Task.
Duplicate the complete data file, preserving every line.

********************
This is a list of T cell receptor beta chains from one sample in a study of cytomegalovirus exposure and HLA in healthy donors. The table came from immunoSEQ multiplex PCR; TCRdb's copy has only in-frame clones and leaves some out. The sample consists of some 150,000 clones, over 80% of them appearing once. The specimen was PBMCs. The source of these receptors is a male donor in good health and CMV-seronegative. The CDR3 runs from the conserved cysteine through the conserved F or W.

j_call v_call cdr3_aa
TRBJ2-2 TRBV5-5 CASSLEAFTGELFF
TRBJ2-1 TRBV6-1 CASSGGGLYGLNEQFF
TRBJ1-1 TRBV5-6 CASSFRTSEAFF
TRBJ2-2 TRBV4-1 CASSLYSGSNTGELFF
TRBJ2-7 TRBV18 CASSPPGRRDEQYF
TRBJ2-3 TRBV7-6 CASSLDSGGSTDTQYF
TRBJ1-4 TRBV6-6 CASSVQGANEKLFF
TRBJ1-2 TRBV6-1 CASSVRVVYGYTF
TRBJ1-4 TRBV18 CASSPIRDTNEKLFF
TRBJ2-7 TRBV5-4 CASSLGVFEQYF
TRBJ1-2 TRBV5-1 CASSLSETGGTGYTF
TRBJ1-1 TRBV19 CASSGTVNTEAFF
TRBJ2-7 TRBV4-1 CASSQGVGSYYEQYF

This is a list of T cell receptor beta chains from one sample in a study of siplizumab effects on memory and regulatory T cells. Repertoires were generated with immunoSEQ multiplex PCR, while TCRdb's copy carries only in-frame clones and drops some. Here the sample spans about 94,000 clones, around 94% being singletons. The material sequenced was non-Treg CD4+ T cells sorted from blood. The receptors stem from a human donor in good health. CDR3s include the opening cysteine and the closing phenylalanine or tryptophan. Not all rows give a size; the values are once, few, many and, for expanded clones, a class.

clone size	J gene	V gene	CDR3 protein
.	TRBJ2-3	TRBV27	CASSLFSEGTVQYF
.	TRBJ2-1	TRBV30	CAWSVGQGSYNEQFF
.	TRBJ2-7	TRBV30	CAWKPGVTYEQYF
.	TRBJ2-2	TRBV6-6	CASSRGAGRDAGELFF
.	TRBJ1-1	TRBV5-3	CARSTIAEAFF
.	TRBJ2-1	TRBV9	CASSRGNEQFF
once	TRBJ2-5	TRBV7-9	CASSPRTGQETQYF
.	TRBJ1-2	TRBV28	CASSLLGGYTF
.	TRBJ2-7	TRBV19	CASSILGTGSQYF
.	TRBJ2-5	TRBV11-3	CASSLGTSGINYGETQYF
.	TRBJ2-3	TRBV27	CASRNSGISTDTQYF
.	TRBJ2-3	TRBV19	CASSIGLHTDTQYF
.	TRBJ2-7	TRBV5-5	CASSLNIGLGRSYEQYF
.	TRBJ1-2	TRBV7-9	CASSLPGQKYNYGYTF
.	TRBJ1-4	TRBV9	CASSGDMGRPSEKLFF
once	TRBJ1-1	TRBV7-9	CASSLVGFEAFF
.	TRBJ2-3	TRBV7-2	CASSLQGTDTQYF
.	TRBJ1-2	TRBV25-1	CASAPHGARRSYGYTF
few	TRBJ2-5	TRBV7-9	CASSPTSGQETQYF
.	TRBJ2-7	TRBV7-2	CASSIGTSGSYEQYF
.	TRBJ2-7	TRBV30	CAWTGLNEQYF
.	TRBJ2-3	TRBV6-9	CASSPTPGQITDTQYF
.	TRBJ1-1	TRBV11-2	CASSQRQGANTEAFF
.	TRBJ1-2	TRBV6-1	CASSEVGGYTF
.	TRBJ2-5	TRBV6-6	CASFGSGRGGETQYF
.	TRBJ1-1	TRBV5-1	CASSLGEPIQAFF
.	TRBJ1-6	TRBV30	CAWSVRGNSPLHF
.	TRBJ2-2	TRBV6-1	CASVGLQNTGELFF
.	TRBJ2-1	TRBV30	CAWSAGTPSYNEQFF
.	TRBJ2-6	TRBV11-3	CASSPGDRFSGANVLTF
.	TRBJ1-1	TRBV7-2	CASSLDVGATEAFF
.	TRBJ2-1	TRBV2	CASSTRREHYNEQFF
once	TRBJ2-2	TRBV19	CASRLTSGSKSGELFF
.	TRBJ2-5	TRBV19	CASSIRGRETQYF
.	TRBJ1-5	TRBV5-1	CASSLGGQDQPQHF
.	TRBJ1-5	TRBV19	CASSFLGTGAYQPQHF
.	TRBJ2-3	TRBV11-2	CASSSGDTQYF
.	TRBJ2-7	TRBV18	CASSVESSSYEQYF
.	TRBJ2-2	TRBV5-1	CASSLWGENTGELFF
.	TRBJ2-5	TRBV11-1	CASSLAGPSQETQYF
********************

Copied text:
This is a list of T cell receptor beta chains from one sample in a study of cytomegalovirus exposure and HLA in healthy donors. The table came from immunoSEQ multiplex PCR; TCRdb's copy has only in-frame clones and leaves some out. The sample consists of some 150,000 clones, over 80% of them appearing once. The specimen was PBMCs. The source of these receptors is a male donor in good health and CMV-seronegative. The CDR3 runs from the conserved cysteine through the conserved F or W.

j_call v_call cdr3_aa
TRBJ2-2 TRBV5-5 CASSLEAFTGELFF
TRBJ2-1 TRBV6-1 CASSGGGLYGLNEQFF
TRBJ1-1 TRBV5-6 CASSFRTSEAFF
TRBJ2-2 TRBV4-1 CASSLYSGSNTGELFF
TRBJ2-7 TRBV18 CASSPPGRRDEQYF
TRBJ2-3 TRBV7-6 CASSLDSGGSTDTQYF
TRBJ1-4 TRBV6-6 CASSVQGANEKLFF
TRBJ1-2 TRBV6-1 CASSVRVVYGYTF
TRBJ1-4 TRBV18 CASSPIRDTNEKLFF
TRBJ2-7 TRBV5-4 CASSLGVFEQYF
TRBJ1-2 TRBV5-1 CASSLSETGGTGYTF
TRBJ1-1 TRBV19 CASSGTVNTEAFF
TRBJ2-7 TRBV4-1 CASSQGVGSYYEQYF

This is a list of T cell receptor beta chains from one sample in a study of siplizumab effects on memory and regulatory T cells. Repertoires were generated with immunoSEQ multiplex PCR, while TCRdb's copy carries only in-frame clones and drops some. Here the sample spans about 94,000 clones, around 94% being singletons. The material sequenced was non-Treg CD4+ T cells sorted from blood. The receptors stem from a human donor in good health. CDR3s include the opening cysteine and the closing phenylalanine or tryptophan. Not all rows give a size; the values are once, few, many and, for expanded clones, a class.

clone size	J gene	V gene	CDR3 protein
.	TRBJ2-3	TRBV27	CASSLFSEGTVQYF
.	TRBJ2-1	TRBV30	CAWSVGQGSYNEQFF
.	TRBJ2-7	TRBV30	CAWKPGVTYEQYF
.	TRBJ2-2	TRBV6-6	CASSRGAGRDAGELFF
.	TRBJ1-1	TRBV5-3	CARSTIAEAFF
.	TRBJ2-1	TRBV9	CASSRGNEQFF
once	TRBJ2-5	TRBV7-9	CASSPRTGQETQYF
.	TRBJ1-2	TRBV28	CASSLLGGYTF
.	TRBJ2-7	TRBV19	CASSILGTGSQYF
.	TRBJ2-5	TRBV11-3	CASSLGTSGINYGETQYF
.	TRBJ2-3	TRBV27	CASRNSGISTDTQYF
.	TRBJ2-3	TRBV19	CASSIGLHTDTQYF
.	TRBJ2-7	TRBV5-5	CASSLNIGLGRSYEQYF
.	TRBJ1-2	TRBV7-9	CASSLPGQKYNYGYTF
.	TRBJ1-4	TRBV9	CASSGDMGRPSEKLFF
once	TRBJ1-1	TRBV7-9	CASSLVGFEAFF
.	TRBJ2-3	TRBV7-2	CASSLQGTDTQYF
.	TRBJ1-2	TRBV25-1	CASAPHGARRSYGYTF
few	TRBJ2-5	TRBV7-9	CASSPTSGQETQYF
.	TRBJ2-7	TRBV7-2	CASSIGTSGSYEQYF
.	TRBJ2-7	TRBV30	CAWTGLNEQYF
.	TRBJ2-3	TRBV6-9	CASSPTPGQITDTQYF
.	TRBJ1-1	TRBV11-2	CASSQRQGANTEAFF
.	TRBJ1-2	TRBV6-1	CASSEVGGYTF
.	TRBJ2-5	TRBV6-6	CASFGSGRGGETQYF
.	TRBJ1-1	TRBV5-1	CASSLGEPIQAFF
.	TRBJ1-6	TRBV30	CAWSVRGNSPLHF
.	TRBJ2-2	TRBV6-1	CASVGLQNTGELFF
.	TRBJ2-1	TRBV30	CAWSAGTPSYNEQFF
.	TRBJ2-6	TRBV11-3	CASSPGDRFSGANVLTF
.	TRBJ1-1	TRBV7-2	CASSLDVGATEAFF
.	TRBJ2-1	TRBV2	CASSTRREHYNEQFF
once	TRBJ2-2	TRBV19	CASRLTSGSKSGELFF
.	TRBJ2-5	TRBV19	CASSIRGRETQYF
.	TRBJ1-5	TRBV5-1	CASSLGGQDQPQHF
.	TRBJ1-5	TRBV19	CASSFLGTGAYQPQHF
.	TRBJ2-3	TRBV11-2	CASSSGDTQYF
.	TRBJ2-7	TRBV18	CASSVESSSYEQYF
.	TRBJ2-2	TRBV5-1	CASSLWGENTGELFF
.	TRBJ2-5	TRBV11-1	CASSLAGPSQETQYF